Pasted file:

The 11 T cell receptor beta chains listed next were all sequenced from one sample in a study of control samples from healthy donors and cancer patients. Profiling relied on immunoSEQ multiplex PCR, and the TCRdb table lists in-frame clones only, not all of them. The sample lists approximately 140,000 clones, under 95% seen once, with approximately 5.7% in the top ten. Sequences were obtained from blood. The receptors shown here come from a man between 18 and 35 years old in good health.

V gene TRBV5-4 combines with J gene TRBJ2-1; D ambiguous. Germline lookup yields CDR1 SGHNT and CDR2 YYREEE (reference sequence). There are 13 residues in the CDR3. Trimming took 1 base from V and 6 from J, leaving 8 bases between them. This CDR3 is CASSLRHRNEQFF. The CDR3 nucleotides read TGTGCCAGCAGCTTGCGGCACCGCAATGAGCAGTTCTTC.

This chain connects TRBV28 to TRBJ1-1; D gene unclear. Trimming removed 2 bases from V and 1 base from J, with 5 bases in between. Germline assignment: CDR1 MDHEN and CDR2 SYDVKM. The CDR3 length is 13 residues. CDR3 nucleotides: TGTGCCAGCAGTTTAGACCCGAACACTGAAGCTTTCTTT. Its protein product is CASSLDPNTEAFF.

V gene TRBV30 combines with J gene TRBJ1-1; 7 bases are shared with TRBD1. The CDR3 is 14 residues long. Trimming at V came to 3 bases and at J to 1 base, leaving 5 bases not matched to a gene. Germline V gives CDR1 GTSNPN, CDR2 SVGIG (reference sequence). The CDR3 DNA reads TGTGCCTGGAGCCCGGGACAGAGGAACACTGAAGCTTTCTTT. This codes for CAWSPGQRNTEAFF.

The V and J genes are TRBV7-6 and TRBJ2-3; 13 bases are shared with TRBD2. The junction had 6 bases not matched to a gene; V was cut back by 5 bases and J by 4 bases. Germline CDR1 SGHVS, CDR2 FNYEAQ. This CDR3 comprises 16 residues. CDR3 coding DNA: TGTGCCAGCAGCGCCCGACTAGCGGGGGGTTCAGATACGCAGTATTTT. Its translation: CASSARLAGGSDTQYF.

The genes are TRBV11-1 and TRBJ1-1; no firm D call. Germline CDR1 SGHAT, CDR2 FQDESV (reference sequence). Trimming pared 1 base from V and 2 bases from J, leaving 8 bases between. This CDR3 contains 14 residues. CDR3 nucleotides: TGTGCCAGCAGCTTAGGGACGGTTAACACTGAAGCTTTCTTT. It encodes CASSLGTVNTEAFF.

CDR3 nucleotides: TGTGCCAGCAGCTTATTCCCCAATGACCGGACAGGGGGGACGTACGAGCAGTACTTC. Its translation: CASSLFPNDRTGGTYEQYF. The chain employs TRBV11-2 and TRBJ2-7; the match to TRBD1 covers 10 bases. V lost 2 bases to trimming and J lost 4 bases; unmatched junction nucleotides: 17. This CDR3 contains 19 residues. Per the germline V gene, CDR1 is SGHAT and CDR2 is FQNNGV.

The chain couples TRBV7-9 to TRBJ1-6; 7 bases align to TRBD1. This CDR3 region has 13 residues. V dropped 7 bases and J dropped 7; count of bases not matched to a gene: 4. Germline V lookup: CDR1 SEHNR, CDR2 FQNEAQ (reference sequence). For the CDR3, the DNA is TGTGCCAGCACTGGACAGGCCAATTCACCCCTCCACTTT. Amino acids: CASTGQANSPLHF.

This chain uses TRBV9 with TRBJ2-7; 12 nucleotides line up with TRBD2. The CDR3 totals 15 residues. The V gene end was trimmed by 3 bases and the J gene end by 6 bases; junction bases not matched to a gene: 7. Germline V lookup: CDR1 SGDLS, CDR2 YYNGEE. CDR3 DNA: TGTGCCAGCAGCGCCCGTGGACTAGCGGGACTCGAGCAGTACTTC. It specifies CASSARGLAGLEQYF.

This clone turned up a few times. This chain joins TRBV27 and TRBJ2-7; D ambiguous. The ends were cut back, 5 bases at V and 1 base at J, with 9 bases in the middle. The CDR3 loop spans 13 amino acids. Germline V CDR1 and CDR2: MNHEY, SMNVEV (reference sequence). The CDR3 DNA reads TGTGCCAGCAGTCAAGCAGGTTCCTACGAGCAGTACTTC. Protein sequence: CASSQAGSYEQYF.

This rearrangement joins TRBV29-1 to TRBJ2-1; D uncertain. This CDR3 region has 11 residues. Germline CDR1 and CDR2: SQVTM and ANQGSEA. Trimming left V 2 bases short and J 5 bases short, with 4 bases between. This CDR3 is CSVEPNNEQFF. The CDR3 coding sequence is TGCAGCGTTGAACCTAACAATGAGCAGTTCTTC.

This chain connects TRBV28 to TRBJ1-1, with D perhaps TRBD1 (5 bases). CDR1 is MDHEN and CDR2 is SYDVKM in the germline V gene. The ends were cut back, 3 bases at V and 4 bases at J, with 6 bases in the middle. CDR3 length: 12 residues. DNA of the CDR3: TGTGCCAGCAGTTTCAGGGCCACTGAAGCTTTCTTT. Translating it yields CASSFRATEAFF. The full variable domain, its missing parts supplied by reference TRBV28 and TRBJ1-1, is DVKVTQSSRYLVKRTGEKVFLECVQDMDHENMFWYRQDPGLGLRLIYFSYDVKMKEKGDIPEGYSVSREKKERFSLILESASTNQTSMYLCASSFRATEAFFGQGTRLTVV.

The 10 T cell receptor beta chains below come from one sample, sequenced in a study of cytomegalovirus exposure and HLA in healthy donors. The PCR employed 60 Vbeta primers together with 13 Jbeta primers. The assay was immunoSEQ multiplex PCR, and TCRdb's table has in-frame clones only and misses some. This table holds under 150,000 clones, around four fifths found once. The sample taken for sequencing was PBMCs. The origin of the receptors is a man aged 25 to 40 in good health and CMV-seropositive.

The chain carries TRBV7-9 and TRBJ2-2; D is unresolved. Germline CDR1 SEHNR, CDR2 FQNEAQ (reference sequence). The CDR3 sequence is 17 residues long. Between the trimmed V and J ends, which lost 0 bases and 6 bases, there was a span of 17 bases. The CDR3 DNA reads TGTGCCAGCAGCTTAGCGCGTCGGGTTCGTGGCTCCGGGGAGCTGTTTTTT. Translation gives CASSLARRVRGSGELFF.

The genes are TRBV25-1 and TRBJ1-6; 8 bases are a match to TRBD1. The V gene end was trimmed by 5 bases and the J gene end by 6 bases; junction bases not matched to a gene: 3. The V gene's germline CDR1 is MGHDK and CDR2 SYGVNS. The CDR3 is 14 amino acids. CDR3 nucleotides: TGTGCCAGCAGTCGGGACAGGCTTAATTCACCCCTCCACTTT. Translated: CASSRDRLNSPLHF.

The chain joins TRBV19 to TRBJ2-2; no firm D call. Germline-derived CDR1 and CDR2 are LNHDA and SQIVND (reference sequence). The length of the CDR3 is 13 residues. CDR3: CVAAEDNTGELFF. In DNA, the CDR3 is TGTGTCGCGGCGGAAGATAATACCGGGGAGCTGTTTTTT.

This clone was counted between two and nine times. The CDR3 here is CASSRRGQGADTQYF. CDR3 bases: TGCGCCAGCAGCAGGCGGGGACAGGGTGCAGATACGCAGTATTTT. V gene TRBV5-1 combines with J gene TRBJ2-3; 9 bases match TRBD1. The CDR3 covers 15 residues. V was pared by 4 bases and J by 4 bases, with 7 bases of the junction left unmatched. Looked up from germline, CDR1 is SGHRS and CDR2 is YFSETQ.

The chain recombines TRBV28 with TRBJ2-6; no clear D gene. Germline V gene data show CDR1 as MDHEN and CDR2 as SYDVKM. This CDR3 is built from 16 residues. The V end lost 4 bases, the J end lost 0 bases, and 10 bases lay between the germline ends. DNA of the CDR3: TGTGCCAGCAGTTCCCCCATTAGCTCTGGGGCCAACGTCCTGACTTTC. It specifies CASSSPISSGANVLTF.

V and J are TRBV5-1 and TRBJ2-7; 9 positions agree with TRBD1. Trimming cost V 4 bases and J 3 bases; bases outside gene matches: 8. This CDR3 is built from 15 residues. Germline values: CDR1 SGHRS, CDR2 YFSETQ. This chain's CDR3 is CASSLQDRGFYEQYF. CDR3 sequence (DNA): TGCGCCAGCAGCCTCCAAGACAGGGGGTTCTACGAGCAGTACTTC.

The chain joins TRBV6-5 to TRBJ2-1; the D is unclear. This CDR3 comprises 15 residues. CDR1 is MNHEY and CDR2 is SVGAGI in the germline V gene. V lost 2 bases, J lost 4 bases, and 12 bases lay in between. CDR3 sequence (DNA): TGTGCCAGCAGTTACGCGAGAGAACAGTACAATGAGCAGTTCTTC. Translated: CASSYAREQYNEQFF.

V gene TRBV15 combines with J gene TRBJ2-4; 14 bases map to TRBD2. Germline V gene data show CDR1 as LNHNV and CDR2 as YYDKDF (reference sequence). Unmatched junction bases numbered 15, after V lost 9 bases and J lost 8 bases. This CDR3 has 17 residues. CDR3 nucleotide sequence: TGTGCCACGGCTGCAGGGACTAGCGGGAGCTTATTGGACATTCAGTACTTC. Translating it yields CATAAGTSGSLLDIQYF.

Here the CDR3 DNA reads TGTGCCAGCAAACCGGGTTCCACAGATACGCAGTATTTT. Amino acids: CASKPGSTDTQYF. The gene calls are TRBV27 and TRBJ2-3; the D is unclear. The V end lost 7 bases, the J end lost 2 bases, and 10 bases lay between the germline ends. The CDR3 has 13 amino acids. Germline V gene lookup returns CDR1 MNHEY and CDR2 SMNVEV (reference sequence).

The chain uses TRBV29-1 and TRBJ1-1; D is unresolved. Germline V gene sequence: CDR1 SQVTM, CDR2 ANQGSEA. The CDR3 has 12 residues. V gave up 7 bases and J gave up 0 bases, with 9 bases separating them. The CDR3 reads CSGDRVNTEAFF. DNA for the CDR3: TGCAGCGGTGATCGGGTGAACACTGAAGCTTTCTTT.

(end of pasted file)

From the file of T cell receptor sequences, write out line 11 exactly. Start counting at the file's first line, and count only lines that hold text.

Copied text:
This rearrangement joins TRBV29-1 to TRBJ2-1; D uncertain. This CDR3 region has 11 residues. Germline CDR1 and CDR2: SQVTM and ANQGSEA. Trimming left V 2 bases short and J 5 bases short, with 4 bases between. This CDR3 is CSVEPNNEQFF. The CDR3 coding sequence is TGCAGCGTTGAACCTAACAATGAGCAGTTCTTC.